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Chinchilla 1889 and 1990

prickly pear; Chinchilla fossils; big floods in July 1889 and April 1990; the photo of widening the road bridge was taken in 1920.

Brisbane Courier (Qld. : 1864 - 1933), Thursday 10 July 1890, page 3


The area of the land bounded on the north by the Western Railway and on the south by the Condamine River, and extending east to west from Warra to Chinchilla is in all, about fifty-six square miles or 35,840 acres, of these eighteen square miles are selected leaving thirty-eight square miles, or 24 000 acres. About one third of these, or say 8000 acres, are under prickly pear leaving 16000 acres of Crown land to be dealt with. Of this probably one half or 8000 acres, will be found within reach of the water and suitable for irrigation. In addition to the above there are about eight square miles or 5000 acres of good sandy loam forest land on the northern bide of the raílway and adjoining Chinchilla which could be partly irrigated from the river and from Charley's Creek. A large portion of the above area are suitable for irrigation and with a proper amount of water would yield good crops of farm produce vegetables and fruit.

(first mention of prickly pear in 1890!!!!!!!!!)


Brisbane Courier (Qld. : 1864 - 1933), Monday 14 January 1889, page 7



A much more abundant collection is found at Chinchilla, about which I take the following from a paper by Mr. De Vis, read a couple of months ago before the Linnean Society of New South Wales. He says : " Of the smaller relics of the wealth of vertebrate life lately become extinct in this portion of Australia, most of those known to the writer have been yielded by the Darling Downs, in the immediate neighbourhood of Chinchilla, a township 200 miles by rail west of Brisbane. The Chinchilla deposits are beds of sand of considerable but unascertained thickness, containing local accumulations of mutilated and, with rare exceptions, unconnected bones, and overlaid by a hard conglomerate of argillaceous grit and gravel, with similar bones embedded, and evidently a lacustrine beach or river bank detritus. The chief exposure of the fossil remains occurs about three miles from the township on the north bank of the river Condamine, where the river in flood has cut into one of those bone beds. Here we acquire the greater part of the knowledge we have of the fresh-water productions of the period--molluscs (Uuio, Vivipara, Melania, Cyclas), fishes Oligorus, Ceratodus, Copidoglanis), alligators (Pallimnarohus), and turtles here mingle with species of terrestrial vertebrates in profusion. And as we may reasonably infer from such commixture that we are upon or near the edge of a once densely populated watercourse or basin, we naturally anticipate that the birds, which may perchance have added their quota to the buried coinage of the past, will for the most part belong to tribes which, for food or drink, haunt the margins or explore the waters of the lakes and rivers of the present day. The expectation has been realised by the examination of the few bird bones brought to light ; few, that is in comparison with the very large number of mammalian and reptilian remains accompanied by them ; not so few considering how scantily, as a rule, traces of birds occur in the rocks, and how rare it is to meet with a bird-bone in the bush. With the exception of a single fragment referred dubiously to a cockatoo (Cacatua) there has not yet been recognised a bone of any bird of a grade higher than that of the old order Grallatores (waders), the majority of them belonging to the Anseres and Rallidae (geese, ducks, coots, etc), with a bone of one large pigeon."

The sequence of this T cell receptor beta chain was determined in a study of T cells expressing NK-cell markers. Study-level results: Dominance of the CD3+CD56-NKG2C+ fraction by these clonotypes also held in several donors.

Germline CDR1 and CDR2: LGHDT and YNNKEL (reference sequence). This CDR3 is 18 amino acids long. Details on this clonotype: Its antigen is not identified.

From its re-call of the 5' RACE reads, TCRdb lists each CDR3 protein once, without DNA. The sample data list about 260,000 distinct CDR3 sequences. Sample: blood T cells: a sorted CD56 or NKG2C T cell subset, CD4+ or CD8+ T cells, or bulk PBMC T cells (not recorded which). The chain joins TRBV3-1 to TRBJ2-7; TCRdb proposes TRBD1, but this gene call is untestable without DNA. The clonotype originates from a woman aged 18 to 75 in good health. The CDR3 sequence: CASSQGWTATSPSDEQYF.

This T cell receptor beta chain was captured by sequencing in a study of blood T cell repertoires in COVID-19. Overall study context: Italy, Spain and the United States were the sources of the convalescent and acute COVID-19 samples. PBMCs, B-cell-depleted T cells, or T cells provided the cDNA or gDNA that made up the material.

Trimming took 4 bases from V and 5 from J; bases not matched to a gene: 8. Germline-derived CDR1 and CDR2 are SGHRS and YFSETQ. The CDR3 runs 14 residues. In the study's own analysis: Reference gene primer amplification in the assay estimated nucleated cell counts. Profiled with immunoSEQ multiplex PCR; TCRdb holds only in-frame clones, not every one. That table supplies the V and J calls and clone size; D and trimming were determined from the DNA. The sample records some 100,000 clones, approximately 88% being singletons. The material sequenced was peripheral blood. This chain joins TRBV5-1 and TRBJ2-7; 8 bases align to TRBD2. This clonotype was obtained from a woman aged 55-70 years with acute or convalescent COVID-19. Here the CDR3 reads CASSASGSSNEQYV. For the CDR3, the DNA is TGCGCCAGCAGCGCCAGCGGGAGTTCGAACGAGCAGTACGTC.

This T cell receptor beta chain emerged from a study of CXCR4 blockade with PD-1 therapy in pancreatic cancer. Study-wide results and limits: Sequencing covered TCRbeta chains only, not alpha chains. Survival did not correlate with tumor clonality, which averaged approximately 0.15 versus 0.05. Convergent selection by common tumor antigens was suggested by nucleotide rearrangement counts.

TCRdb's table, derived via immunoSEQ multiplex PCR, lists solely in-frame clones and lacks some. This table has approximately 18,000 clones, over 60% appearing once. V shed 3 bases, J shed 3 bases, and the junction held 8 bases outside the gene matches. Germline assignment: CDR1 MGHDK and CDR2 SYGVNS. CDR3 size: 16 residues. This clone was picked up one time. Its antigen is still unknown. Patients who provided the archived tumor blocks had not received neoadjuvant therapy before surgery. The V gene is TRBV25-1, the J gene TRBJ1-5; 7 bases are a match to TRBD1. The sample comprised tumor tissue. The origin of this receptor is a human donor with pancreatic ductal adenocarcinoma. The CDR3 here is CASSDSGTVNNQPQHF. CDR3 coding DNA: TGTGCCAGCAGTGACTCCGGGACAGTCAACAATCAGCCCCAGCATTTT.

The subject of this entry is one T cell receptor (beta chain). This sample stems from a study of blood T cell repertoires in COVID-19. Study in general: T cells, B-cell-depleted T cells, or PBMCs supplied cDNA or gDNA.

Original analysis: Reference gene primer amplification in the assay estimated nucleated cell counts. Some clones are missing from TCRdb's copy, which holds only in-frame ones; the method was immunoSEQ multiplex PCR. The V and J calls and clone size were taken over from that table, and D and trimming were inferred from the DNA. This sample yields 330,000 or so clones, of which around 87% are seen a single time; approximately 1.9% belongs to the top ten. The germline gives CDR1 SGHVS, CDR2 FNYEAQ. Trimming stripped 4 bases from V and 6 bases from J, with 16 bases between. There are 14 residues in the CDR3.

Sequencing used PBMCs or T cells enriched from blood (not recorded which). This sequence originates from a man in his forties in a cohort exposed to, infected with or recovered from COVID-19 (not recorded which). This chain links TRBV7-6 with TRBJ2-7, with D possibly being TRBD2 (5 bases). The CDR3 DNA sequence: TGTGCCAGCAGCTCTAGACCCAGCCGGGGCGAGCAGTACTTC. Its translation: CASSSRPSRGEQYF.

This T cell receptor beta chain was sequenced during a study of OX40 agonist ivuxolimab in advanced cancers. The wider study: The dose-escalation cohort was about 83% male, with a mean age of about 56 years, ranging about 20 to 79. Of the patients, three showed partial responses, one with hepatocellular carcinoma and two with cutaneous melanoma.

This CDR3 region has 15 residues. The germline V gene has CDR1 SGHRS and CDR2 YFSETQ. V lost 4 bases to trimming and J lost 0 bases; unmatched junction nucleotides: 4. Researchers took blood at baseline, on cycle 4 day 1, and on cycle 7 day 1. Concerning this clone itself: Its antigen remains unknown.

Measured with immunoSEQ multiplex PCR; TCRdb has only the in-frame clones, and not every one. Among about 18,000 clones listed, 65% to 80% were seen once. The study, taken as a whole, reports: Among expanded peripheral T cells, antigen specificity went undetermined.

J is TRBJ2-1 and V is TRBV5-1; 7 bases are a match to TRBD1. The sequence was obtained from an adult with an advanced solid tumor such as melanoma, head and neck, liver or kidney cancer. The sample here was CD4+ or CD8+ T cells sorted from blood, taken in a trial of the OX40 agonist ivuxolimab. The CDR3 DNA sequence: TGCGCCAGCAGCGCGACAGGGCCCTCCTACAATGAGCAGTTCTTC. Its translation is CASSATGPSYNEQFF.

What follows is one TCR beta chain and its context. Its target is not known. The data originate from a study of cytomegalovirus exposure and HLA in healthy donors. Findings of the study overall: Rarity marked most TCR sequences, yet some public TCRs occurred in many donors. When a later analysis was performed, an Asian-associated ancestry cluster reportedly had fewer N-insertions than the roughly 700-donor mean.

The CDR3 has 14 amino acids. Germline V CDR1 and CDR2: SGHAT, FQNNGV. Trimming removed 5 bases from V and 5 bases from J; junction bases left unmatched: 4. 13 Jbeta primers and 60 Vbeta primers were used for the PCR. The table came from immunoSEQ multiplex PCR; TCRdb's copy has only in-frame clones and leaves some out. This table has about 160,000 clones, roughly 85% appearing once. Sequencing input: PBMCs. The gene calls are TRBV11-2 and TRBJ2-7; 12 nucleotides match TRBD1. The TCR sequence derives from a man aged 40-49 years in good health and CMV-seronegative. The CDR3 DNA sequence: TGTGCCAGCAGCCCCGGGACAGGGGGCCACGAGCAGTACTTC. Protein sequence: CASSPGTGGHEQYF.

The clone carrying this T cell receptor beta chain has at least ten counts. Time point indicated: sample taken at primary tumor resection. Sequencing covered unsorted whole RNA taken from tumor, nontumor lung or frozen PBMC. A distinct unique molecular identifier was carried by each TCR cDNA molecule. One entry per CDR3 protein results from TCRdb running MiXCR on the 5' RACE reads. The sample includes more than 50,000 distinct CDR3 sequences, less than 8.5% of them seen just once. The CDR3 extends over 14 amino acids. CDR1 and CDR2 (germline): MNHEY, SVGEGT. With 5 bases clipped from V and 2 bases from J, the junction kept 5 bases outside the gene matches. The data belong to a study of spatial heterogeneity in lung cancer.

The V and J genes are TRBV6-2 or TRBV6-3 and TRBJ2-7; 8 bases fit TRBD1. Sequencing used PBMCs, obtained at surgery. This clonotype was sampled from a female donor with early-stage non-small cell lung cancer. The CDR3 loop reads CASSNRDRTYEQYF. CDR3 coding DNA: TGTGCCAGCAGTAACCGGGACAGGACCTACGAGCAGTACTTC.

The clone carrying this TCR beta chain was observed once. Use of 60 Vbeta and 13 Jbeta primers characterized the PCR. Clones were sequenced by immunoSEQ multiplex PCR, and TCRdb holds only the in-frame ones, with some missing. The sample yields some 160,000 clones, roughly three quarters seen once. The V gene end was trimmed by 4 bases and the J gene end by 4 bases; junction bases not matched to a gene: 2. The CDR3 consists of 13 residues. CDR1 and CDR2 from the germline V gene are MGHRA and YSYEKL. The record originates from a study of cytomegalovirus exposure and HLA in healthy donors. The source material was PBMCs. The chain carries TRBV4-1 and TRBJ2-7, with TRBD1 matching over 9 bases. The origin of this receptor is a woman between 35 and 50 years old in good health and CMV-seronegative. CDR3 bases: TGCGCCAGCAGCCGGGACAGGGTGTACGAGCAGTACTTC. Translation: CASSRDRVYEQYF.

Mr. De Vis has described in the same interesting paper several birds of the families to which he refers, whose bones alone remain to record their former existence in ancient Australia.


Brisbane Courier (Qld. : 1864 - 1933), Tuesday 29 January 1889, page 7



there is clear proof also that Thylacoleo was a bone-eater Some of the long bones of kangaroos bear across them marks which at a glance might be mistaken for the effects of blows of a tomahawk marks produced by long straight edged incisive instruments which sometimes struck more than once in the same groove… in a word, just the marks that would be left by a pair of shear like teeth worked by powerful muscles " No such teeth are known except those of the Thylacoleo.

Mr De Vis is of opinion that the above beast of prey was in its habits of feeding more like a hyena than a lion This conclusion is strengthened by the form of the class, of which two perfect specimens, together with a third suggesting a feebler species have been obtained from the Chinchilla beds. The mission of the Thylacoleo was that of a scavenger, and therefore it could hardly have been the exterminator of the gigantic marsupials.

(Tasmanian tiger near Chinchilla?)


Darling Downs Gazette (Qld. : 1881 - 1922), Saturday 20 July 1889, page 5

Storms and Floods. '

A gentleman just returned from Warra has kindly given us some particulars of the state of things in that township. It had been raining there since last Saturday in torrents, over 14 inches having fallen, until the plain became a perfect sea. On Wednesday night nearly all the inhabitants had to move from their homes and take shelter at the railway goods shed, the station master kindly placing it at their disposal. Mr. Best of the local hotel also did what he could for the accommodation of the distressed ones. On Thursday, many of the families were removed in trollies to the hill which is a short distance this side of Warra, where they will put up tents until the flood waters subside. On Wednesday at midnight the State schoolmaster and his wife had to clear out and wade up to their necks in water before a place of safety was reached. The railway Line from Warra to Dalby is under water, and only in a few places can even the tops of the fences be seen. The approaches on both sides of the Cooranga Creek bridge completely washed away, and railway traffic thereupon completely stopped, so that passengers have with some difficulty to cross the bridge on foot.